31

It could be that the system will spend such little time providing above 5 kW, once shading and losses are taken into account, that it's not worth the cost of getting the next-largest inverter. It could be a restriction of your electricity network operator: often, they have bandings based on the maximum power that a PV system will deliver to the network,...


23

There are a number of questions there. "Can LED light provide same amount of energy as sunlight?" In total, no, at least with humanity's available resources. The sun is kinda big. Per unit area? Sure, if you use enough LEDs and focus them tightly enough. "Can humanity get rid of the sun" Probably not, within our currently available technology ;-) ...


20

Standard Test Conditions vs Real life Photovoltaic panels are rated at "Standard Test Conditions" (STC): Irradiance = 1000 W/m² Cell temperature = 25°C Air Mass = 1.5 Those conditions are achieved in testing laboratories, and basically never happen in real life. Modules need to be cooled down in order for them to stay at 25°C. 1000W/m² is a lot of ...


18

Thermal storage Surprisingly to many, conversion of electrical energy from PV (photovoltaic) panels to heat energy and storage in hot water is a potentially excellent use of the energy - provided that you have a use for the hot water. Water stores energy at the rate of about 1 Watt hour per litre degree or 1 kWh per 1000 litre degrees*. So eg a 100 litres ...


16

It looks to me like you have three choices: Re-roof your property now, then buy solar panels and have them fitted. Buy and install your solar panels now, then in a few years remove all of the solar panels, re-roof your property and re-fit the panels. Wait until your property needs re-roofing, re-roof it and then buy and install solar panels. As such, you ...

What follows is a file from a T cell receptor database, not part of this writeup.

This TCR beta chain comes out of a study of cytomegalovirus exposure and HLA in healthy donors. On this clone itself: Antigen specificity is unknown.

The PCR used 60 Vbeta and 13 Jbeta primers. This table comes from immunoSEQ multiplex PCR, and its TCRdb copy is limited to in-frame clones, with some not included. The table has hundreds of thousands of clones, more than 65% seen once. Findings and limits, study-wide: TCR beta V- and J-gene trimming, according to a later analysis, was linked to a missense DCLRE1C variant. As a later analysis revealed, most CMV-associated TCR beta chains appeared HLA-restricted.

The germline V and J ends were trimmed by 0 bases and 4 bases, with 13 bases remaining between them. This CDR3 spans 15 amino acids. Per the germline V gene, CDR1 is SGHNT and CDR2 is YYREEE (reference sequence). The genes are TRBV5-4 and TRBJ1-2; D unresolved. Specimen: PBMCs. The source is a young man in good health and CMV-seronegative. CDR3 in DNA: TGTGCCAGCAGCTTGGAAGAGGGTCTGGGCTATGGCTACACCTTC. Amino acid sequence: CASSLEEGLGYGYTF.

14

TLDR; cadmium telluride panels have the highest EROI of the mentioned PV panels (around 34.2) EROI estimates vary widely. This is because of differences in the method of calculation, scope of the study, installation location, assumed lifespan of a panel, etc. This also makes it relatively easy to manipulate EROI calculations. Pessimistic The most ...


14

Solar systems are rated at peak power. It's normal for inverters to be rated less since you will very rarely have ideal conditions to reach peak power. For example, my inverter is rated at 80% of peak power and I live in a sunny area. Only during the best days in the summer does my inverter get maxed out for a few hours at a time. Regarding your edit, there ...


12

If your goal is to save money you'll need to do the calculations based on your exact location and costs. In Australia the main use of small battery-backed solar systems is for off-grid locations but people are increasingly looking at going off-grid as the cost of the grid keeps rising (mostly due to cheap air-conditioners) while the cost of PV systems drops. ...